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EXPLOIT KITS



Known Exploit kits

The below list is not exhaustive and is meant to provide an overview of the most prevalent exploit kits impacting US victims. This page is updated regularly with new information.


What are Exploit Kits?

Exploit Kits (EKs) are toolkits that automate the exploitation of vulnerabilities in popular software applications in order to maximize successful infections and serve as a platform to deliver malicious payloads such as Trojans, spyware, ransomware, and other malicious software. Most users will encounter EKs from visiting seemingly legitimate, high-traffic websites that either contain links to EKs embedded within malicious advertising (malvertising) or have malicious code hidden directly within the website itself. Malicious URLs linking to EKs are commonly distributed through spam email and spear-phishing campaigns.

 

Image Credit: Computer Security

 


How DO Exploit kits work?

  1. Contact - the victim accesses a link that connects to an EK server (i.e. from a malicious ad, compromised website, or email hyperlink).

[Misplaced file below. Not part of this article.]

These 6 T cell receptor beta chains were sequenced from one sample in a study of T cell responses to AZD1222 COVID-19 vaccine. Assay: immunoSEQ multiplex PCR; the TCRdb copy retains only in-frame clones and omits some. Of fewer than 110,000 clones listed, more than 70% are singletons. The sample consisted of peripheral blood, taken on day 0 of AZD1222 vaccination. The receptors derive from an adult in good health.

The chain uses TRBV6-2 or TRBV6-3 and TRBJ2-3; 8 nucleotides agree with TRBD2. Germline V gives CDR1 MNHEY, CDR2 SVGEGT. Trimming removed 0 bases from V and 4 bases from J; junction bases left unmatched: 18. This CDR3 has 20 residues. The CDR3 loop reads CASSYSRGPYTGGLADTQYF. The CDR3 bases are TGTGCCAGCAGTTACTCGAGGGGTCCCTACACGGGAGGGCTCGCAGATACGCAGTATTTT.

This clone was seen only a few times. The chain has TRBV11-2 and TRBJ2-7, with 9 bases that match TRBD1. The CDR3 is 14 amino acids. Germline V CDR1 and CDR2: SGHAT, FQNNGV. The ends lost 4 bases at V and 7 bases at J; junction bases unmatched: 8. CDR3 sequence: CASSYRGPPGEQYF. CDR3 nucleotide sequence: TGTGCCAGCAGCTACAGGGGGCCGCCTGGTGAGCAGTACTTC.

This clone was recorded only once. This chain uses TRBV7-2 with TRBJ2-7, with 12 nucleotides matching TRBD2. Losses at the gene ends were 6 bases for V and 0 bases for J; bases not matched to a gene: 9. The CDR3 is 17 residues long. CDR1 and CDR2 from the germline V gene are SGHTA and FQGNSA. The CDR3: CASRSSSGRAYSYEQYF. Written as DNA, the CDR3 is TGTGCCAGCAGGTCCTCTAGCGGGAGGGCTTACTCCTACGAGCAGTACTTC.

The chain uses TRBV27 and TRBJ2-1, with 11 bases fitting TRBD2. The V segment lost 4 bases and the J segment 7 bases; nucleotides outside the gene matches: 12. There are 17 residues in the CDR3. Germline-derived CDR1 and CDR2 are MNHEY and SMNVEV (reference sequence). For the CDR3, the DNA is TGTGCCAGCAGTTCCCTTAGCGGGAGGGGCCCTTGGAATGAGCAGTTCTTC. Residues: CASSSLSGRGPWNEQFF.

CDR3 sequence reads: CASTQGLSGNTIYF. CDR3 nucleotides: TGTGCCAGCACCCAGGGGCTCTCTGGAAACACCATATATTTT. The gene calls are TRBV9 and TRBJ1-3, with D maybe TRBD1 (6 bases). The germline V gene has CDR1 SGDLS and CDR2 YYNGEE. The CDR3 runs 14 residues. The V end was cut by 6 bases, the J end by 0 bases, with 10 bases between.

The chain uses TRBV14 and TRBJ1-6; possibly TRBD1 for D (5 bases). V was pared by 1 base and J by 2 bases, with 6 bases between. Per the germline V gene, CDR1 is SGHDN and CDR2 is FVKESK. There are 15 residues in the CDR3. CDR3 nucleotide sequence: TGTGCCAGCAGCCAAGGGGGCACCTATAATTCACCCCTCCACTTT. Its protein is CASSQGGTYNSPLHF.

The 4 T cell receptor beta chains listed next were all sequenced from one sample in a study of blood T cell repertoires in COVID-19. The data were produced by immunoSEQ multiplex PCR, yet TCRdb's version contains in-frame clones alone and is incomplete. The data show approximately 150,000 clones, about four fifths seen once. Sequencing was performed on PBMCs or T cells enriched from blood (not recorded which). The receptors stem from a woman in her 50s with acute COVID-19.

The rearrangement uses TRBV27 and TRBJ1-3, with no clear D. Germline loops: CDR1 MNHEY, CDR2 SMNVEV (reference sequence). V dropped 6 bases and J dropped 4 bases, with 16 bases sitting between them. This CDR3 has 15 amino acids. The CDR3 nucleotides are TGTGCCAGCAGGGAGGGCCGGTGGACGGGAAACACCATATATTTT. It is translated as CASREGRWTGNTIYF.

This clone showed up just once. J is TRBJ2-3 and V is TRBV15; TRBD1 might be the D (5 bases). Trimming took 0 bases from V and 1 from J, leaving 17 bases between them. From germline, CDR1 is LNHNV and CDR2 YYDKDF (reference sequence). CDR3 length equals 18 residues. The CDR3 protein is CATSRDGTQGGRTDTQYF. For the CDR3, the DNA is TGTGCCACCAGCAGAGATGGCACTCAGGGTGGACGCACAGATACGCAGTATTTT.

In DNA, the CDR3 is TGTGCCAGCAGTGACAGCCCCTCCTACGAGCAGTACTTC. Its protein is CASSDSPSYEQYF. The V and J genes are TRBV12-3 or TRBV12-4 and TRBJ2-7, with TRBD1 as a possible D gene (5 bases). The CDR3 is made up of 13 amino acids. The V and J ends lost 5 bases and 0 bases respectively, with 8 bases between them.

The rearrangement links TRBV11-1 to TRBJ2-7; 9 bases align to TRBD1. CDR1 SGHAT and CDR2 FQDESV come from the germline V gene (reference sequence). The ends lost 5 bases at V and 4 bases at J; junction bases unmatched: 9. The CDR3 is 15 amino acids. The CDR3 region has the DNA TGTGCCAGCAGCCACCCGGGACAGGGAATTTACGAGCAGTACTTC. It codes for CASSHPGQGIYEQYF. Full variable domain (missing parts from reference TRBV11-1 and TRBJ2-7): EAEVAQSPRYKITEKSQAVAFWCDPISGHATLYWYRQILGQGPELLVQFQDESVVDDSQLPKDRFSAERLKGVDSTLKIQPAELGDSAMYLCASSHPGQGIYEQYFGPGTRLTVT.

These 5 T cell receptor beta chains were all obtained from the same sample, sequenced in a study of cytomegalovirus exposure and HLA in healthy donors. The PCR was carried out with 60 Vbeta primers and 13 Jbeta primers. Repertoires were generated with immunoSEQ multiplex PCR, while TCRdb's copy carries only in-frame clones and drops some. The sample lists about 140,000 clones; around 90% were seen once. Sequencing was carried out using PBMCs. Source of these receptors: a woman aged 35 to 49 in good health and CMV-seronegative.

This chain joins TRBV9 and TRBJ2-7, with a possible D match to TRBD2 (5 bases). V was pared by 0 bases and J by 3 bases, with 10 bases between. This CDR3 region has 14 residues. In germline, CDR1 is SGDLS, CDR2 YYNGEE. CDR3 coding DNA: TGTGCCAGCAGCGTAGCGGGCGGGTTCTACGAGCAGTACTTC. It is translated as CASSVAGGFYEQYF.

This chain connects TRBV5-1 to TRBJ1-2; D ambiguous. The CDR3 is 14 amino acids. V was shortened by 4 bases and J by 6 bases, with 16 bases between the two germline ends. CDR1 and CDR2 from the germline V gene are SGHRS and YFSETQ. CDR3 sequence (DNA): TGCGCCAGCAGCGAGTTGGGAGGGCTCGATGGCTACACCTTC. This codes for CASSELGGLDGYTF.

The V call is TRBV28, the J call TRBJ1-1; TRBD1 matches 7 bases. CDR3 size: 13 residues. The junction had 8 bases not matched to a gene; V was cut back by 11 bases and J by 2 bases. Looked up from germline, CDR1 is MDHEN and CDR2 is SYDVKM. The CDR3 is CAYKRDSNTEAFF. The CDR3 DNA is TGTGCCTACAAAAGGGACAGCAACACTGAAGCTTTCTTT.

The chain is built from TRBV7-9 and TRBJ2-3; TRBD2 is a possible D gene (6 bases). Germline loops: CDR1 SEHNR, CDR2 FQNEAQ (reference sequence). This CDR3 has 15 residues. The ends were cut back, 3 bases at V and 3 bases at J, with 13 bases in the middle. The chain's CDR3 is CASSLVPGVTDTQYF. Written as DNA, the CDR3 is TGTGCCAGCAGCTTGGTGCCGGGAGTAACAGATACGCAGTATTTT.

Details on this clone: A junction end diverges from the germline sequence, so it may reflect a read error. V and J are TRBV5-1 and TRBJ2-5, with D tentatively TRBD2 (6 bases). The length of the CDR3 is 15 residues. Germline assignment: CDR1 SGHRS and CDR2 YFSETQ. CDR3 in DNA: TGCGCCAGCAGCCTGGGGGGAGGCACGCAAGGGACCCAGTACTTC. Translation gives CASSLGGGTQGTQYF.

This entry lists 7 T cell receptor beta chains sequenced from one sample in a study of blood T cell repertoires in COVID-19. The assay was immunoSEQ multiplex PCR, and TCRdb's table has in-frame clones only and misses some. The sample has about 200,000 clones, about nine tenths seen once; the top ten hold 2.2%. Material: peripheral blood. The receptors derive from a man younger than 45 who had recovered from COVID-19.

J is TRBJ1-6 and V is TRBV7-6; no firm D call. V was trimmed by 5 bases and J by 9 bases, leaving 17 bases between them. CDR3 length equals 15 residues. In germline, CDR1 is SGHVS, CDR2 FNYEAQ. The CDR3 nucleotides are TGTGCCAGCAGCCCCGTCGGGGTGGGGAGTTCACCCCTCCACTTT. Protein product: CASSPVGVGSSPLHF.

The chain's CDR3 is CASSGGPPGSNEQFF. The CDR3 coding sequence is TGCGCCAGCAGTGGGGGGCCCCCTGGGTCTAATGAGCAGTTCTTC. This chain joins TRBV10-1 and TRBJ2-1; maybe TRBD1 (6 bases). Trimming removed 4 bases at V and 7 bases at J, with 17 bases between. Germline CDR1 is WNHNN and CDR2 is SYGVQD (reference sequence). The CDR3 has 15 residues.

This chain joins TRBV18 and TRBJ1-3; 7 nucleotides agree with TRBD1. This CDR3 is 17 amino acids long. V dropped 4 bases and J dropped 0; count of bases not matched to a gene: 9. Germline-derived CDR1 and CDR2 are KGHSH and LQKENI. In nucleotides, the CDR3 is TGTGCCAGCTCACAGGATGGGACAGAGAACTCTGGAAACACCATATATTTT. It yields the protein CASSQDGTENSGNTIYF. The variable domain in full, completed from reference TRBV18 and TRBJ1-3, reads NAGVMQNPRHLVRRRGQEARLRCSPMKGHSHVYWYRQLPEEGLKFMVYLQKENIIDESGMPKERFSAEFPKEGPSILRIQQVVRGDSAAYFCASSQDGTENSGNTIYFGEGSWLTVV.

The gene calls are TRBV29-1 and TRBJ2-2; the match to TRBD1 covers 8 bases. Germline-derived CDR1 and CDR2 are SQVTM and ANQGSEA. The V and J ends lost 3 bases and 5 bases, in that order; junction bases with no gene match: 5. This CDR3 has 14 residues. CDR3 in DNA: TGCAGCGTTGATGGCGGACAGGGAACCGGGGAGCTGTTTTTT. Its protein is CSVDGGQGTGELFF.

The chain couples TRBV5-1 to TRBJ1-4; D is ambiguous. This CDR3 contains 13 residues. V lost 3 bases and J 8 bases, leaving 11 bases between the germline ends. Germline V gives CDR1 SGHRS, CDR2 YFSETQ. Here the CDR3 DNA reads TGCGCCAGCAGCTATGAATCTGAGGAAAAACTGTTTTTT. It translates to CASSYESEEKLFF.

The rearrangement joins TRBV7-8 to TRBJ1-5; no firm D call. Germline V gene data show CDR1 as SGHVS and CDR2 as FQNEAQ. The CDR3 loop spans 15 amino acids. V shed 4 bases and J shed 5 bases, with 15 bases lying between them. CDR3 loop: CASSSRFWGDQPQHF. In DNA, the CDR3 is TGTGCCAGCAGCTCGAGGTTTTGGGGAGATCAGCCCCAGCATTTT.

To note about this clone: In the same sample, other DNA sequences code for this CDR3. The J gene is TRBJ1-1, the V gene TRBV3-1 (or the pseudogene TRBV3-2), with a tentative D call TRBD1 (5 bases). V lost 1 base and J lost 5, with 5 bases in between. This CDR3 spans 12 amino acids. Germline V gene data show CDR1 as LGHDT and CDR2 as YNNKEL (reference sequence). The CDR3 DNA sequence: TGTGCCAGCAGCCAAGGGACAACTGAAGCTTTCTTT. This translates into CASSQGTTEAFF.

2. Redirect - the victim is filtered based on a set of criteria specified by the EK attacker, such as the IP address or browser type, and redirected to the server that hosts the EK, and then delivers them to the landing page that will determine what vulnerabilities to exploit.

  3. Exploit - once the vulnerabilities are identified, the EK server downloads the exploit files to target the appropriate applications.

  4. Infect - once the vulnerabilities are exploited, the attacker downloads and executes malware on the victim’s machine, often a banking Trojan or ransomware.


Exploit kits Mitigation strategies

The constantly evolving nature of exploit kits underscores the need for a progressive and proactive cybersecurity posture - one that equally addresses the vulnerabilities and exploits of people, processes, and technology. Click below for some mitigation strategies to help defend against EKs:


REPORTING

If your organization is the victim of an Exploit Kit attack, or would like to learn more about the NJCCIC, please contact a Cyber Liaison Officer at njccic@cyber.nj.gov.